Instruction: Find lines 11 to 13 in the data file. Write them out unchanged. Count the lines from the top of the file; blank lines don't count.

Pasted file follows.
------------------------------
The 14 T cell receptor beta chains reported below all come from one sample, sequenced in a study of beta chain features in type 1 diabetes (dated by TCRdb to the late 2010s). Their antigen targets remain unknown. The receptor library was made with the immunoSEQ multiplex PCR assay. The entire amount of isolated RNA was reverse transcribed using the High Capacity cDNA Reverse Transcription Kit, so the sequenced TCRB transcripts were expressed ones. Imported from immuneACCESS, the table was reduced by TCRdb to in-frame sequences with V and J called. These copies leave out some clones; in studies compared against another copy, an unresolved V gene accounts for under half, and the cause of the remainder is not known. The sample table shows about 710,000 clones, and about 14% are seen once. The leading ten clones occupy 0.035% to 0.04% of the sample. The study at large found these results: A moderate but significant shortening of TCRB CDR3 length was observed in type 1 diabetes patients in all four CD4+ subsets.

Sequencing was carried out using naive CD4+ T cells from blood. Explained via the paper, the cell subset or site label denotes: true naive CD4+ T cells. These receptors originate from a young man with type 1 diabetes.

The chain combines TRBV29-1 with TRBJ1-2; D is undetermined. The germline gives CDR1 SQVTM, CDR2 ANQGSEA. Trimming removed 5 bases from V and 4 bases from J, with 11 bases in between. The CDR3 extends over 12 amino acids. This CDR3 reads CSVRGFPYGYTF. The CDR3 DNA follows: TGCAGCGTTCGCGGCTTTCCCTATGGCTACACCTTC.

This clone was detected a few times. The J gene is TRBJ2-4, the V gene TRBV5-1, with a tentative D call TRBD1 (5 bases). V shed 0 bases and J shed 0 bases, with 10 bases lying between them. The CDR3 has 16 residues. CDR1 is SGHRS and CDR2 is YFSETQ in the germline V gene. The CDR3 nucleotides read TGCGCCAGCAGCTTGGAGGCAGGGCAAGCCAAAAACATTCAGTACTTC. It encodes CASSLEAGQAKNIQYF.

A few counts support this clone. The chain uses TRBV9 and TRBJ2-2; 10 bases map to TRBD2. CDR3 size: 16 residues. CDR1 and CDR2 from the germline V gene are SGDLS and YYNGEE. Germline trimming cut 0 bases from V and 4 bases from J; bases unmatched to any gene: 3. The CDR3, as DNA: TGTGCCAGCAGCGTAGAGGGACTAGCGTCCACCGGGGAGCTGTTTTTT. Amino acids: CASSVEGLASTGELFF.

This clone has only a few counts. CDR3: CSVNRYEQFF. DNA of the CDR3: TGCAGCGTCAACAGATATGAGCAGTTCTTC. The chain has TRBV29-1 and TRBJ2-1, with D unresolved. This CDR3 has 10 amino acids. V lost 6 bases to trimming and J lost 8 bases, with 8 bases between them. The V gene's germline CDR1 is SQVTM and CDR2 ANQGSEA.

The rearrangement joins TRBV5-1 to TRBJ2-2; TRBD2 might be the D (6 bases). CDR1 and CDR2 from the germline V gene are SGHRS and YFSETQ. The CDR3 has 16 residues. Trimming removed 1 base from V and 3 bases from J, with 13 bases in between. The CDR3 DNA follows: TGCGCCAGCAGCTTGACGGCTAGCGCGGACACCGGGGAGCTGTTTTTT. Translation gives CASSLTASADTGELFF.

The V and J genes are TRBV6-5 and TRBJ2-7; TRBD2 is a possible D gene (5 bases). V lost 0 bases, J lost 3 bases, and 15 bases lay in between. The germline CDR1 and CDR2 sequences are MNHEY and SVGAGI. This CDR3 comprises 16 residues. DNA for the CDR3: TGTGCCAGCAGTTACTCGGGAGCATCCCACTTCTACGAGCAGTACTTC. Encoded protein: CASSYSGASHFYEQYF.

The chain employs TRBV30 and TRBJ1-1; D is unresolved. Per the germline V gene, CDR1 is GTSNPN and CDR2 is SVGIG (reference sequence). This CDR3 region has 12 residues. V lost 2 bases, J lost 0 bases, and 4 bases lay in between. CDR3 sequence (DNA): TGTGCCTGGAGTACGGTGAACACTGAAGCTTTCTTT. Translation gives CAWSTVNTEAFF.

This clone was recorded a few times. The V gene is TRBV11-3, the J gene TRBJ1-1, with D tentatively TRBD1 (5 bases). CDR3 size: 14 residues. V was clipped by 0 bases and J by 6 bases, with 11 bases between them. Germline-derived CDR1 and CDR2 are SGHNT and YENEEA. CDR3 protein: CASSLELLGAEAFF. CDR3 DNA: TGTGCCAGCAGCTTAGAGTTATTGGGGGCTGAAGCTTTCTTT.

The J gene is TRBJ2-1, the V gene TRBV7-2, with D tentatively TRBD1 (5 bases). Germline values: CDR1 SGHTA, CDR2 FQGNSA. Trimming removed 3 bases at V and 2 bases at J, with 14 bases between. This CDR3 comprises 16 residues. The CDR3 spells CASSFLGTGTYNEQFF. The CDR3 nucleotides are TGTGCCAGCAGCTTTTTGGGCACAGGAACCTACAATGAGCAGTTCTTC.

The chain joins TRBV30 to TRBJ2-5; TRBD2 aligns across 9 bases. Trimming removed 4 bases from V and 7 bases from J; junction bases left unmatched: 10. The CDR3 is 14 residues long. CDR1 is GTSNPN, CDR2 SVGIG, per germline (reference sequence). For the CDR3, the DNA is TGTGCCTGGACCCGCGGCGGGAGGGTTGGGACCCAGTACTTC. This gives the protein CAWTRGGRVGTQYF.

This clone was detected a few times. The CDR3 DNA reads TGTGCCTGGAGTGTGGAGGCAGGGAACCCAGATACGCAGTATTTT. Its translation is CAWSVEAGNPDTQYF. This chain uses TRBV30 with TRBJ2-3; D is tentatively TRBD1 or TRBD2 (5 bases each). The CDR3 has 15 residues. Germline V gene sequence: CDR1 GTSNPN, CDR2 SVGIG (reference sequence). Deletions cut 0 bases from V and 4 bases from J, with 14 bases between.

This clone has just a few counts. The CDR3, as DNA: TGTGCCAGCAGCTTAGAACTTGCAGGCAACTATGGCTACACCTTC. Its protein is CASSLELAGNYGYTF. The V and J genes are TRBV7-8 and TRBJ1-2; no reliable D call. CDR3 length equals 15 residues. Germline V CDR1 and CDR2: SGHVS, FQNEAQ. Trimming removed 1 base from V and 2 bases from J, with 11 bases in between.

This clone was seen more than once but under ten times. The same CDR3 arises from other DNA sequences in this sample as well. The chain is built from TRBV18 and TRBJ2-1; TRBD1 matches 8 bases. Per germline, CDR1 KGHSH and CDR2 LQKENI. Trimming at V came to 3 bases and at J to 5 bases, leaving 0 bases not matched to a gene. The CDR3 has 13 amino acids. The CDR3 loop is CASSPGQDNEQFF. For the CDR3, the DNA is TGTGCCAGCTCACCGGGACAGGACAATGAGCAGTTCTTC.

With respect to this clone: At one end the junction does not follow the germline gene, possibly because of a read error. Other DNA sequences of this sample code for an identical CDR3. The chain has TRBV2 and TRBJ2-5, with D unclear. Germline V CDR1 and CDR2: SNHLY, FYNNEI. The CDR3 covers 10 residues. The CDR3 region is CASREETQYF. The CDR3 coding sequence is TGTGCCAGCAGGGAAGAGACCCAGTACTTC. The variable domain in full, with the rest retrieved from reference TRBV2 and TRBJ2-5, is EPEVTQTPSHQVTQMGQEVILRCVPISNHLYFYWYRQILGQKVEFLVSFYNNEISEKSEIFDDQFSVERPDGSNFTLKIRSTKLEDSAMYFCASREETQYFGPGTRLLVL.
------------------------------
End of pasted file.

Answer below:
The J gene is TRBJ2-1, the V gene TRBV7-2, with D tentatively TRBD1 (5 bases). Germline values: CDR1 SGHTA, CDR2 FQGNSA. Trimming removed 3 bases at V and 2 bases at J, with 14 bases between. This CDR3 comprises 16 residues. The CDR3 spells CASSFLGTGTYNEQFF. The CDR3 nucleotides are TGTGCCAGCAGCTTTTTGGGCACAGGAACCTACAATGAGCAGTTCTTC.

The chain joins TRBV30 to TRBJ2-5; TRBD2 aligns across 9 bases. Trimming removed 4 bases from V and 7 bases from J; junction bases left unmatched: 10. The CDR3 is 14 residues long. CDR1 is GTSNPN, CDR2 SVGIG, per germline (reference sequence). For the CDR3, the DNA is TGTGCCTGGACCCGCGGCGGGAGGGTTGGGACCCAGTACTTC. This gives the protein CAWTRGGRVGTQYF.

This clone was detected a few times. The CDR3 DNA reads TGTGCCTGGAGTGTGGAGGCAGGGAACCCAGATACGCAGTATTTT. Its translation is CAWSVEAGNPDTQYF. This chain uses TRBV30 with TRBJ2-3; D is tentatively TRBD1 or TRBD2 (5 bases each). The CDR3 has 15 residues. Germline V gene sequence: CDR1 GTSNPN, CDR2 SVGIG (reference sequence). Deletions cut 0 bases from V and 4 bases from J, with 14 bases between.